The following is my attempt at a two-round atomic swap protocol for Plasma Cash. Suppose an atomic swap of X going from A -> B and Y going from B -> A.
- A generates a random key S_A and a value h_A = hash(S_A). B similarly generates S_B and h_B = hash(S_B). They share h_A and h_B.
- A and B sign an “intent-to-transfer” message containing (i) their coin ID, (ii) the counterparty coin ID, (iii) h_A and h_B
- The intent-to-transfer messages get included into the Plasma Cash chain in their respective slots (that is, the “new owner” of each coin is the respective intent-to-transfer message). The Plasma Cash chain makes sure to include them in the same block.
- A and B publish S_A and S_B
- A “secret publication record” containing S_A and S_B gets committed to the main chain in a Merkle tree (ie. the tree could contain many such records from many exchange events)
When the “current owner” of a coin is an intent to transfer message, a special exit challenge rule is added: a “secret publication event” containing S_A and S_B that is committed to on-chain in the block immediately after the block containing the intent to transfer message can be used to challenge the exit to transfer the owner from the sender to the recipient, as long as this challenge is made within 7 days. If a challenge is made within 7 days on one exit, the deadline is extended to 14 days for the other exit.
These rules also apply if an intent-to-transfer owner is part of a coin’s ownership history, eg. if the ownership chain is A -> (A->B) -> C -> D, then D’s right to exit the coin would be dependent on whether or not it’s true that either (i) the (A->B) -> C transaction was signed by A and there is no secret publication event for (S_A, S_B) or (ii) the (A->B) -> C transaction was signed by B and there is a secret publication event for (S_A, S_B).
At all stages of the above, if A or B or the chain fail to fulfill their duties the other parties have an emergency action they can undertake to ensure a safe outcome:
- If either A or B do not publish an h value, the process simply terminates and fails.
- If either A or B do not publish an intent-to-transfer message, the chain can make sure the other message does not get included. If the chain misbehaves and includes only one of the two messages, or includes them in different blocks, then the honest party can exit; because they did not publish their S value, they are safe.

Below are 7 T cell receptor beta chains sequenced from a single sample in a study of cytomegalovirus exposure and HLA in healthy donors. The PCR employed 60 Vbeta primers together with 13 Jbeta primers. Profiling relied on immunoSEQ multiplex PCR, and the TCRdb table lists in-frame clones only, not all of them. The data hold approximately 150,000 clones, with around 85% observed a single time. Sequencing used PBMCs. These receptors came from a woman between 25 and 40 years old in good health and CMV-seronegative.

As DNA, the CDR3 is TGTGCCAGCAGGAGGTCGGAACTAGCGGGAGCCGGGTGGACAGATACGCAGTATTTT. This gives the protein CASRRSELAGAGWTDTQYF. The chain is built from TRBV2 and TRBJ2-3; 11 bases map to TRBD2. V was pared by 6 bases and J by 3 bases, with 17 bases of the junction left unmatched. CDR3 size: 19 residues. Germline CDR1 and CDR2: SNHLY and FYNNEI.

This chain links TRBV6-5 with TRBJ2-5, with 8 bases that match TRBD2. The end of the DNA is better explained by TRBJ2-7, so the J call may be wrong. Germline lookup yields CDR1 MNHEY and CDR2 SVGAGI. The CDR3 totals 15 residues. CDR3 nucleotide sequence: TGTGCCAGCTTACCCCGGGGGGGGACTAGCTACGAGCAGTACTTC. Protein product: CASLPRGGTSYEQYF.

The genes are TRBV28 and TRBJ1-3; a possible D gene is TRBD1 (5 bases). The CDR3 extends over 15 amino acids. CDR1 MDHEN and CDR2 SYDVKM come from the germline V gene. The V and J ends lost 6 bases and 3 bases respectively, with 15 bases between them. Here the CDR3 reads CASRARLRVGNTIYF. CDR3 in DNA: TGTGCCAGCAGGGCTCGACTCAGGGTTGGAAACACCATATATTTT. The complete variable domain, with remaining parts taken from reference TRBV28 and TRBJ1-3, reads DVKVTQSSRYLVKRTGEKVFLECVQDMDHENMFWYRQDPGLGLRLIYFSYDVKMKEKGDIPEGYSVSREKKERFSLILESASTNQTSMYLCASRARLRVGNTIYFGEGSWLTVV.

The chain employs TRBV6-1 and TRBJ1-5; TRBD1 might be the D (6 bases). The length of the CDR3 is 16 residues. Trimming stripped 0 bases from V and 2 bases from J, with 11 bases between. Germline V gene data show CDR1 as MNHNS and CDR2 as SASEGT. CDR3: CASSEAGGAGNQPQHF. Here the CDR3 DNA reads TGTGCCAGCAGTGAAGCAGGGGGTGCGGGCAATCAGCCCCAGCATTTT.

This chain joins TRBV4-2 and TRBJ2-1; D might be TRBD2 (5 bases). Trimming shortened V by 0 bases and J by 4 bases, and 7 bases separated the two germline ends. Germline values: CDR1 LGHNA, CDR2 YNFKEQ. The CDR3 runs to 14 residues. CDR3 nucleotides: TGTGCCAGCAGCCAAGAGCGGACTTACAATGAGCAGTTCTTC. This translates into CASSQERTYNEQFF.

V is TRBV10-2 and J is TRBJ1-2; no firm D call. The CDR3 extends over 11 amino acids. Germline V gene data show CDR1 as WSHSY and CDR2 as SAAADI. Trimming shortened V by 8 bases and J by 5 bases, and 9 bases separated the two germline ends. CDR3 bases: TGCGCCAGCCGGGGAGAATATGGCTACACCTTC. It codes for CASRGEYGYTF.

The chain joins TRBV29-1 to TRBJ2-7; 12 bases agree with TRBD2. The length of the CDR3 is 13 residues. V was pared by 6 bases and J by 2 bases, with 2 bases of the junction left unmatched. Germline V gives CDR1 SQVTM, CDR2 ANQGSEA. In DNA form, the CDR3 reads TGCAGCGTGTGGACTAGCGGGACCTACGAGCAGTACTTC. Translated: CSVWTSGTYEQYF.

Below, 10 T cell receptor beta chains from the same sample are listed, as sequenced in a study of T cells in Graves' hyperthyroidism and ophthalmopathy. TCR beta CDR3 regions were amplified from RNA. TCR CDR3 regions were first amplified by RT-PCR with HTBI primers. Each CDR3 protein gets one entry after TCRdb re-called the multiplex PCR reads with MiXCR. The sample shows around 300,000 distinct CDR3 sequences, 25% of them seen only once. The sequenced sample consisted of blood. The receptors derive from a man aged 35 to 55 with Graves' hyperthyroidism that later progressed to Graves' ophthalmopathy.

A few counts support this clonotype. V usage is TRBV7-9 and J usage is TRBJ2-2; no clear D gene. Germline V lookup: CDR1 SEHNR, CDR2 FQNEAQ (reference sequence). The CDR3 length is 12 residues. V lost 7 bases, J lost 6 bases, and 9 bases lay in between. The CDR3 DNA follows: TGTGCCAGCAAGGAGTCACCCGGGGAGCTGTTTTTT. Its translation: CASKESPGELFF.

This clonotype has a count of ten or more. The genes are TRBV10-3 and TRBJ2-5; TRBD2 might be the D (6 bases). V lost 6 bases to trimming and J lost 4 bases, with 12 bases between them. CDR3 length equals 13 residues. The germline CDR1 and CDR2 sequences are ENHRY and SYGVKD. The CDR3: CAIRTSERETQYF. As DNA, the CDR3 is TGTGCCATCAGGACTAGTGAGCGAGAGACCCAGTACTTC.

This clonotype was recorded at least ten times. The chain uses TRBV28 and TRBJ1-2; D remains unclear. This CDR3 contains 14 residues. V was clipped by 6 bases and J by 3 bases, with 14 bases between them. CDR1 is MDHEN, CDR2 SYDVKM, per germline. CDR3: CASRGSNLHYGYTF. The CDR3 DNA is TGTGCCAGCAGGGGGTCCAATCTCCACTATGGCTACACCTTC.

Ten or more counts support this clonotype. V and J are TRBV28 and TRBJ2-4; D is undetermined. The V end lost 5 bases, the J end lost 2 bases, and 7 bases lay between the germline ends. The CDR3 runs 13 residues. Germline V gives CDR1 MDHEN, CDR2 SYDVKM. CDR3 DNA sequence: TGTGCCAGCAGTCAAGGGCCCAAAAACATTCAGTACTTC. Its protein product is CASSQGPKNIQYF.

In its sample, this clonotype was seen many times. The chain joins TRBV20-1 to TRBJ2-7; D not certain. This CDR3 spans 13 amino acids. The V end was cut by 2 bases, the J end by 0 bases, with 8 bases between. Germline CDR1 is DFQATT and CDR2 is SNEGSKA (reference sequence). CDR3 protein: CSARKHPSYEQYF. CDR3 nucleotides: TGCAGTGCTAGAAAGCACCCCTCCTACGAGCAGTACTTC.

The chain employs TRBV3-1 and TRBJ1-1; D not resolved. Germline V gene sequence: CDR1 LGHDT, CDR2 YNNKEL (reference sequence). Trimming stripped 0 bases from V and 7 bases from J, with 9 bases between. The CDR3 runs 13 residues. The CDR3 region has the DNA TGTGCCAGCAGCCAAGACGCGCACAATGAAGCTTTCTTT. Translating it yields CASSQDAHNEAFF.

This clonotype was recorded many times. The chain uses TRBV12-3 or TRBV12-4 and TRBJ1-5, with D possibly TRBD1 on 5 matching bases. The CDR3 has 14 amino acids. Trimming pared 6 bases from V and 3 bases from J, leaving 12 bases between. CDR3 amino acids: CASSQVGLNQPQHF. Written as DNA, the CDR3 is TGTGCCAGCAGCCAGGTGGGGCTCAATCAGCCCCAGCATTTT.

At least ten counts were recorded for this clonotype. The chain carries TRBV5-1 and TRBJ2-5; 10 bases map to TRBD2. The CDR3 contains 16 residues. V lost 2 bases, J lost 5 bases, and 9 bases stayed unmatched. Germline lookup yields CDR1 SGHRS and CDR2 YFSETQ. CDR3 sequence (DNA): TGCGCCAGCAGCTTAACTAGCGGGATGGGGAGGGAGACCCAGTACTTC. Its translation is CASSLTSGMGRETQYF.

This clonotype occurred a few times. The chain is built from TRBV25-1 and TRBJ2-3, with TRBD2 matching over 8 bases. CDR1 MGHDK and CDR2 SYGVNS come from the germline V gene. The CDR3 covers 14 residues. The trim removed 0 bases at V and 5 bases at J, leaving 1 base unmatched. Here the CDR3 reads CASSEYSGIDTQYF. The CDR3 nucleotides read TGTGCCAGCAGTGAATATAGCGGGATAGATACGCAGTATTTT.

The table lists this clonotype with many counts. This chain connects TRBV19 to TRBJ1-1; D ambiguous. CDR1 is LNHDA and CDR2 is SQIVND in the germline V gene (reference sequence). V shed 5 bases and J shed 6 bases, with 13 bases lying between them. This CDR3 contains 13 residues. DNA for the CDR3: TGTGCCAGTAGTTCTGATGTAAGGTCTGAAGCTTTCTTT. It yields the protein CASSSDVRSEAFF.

- If either A or B do not publish their S value, the counterparty can by default wait for the next Plasma Cash block, and if nothing has happened, send a transaction to transfer their coin back to themselves; after 2 blocks it can legally get included in the Plasma chain.
- If the Plasma Cash chain withholds part of the next block, then A and B can both exit their (originally owned) coins. If either one of the exits is challenged with the (S_A, S_B) pair, then the counterparty has the ability to do the same to the other exit within 7 days (due to the deadline lengthening rule)
- A malicious party can only lock up their counterparty’s coins for 2 blocks
- An honest party can only be forced to exit by a malicious operator, not a malicious counterparty
- In the simplest scheme, participants are required to watch O(N) data (the secrets) only during the one block when they are transacting their coins, and otherwise they are required to watch O(C * log(N)) if they hold C coins.
- The process for completing a transaction involves a round of data exchange for exchanging hashes, a Plasma confirmation for the intent to transfer, and one further round of data exchange and Plasma confirmation for the secrets, so two rounds of data exchange and Plasma confirmation in total.
The need to download the whole block containing the secrets after a transaction can be reduced further by making a 2D Merkle tree (ie. a Merkle quad tree) where (S_A, S_B) must be included at position (A, B); this reduces the data requirements to O(C * log(N)) in all cases.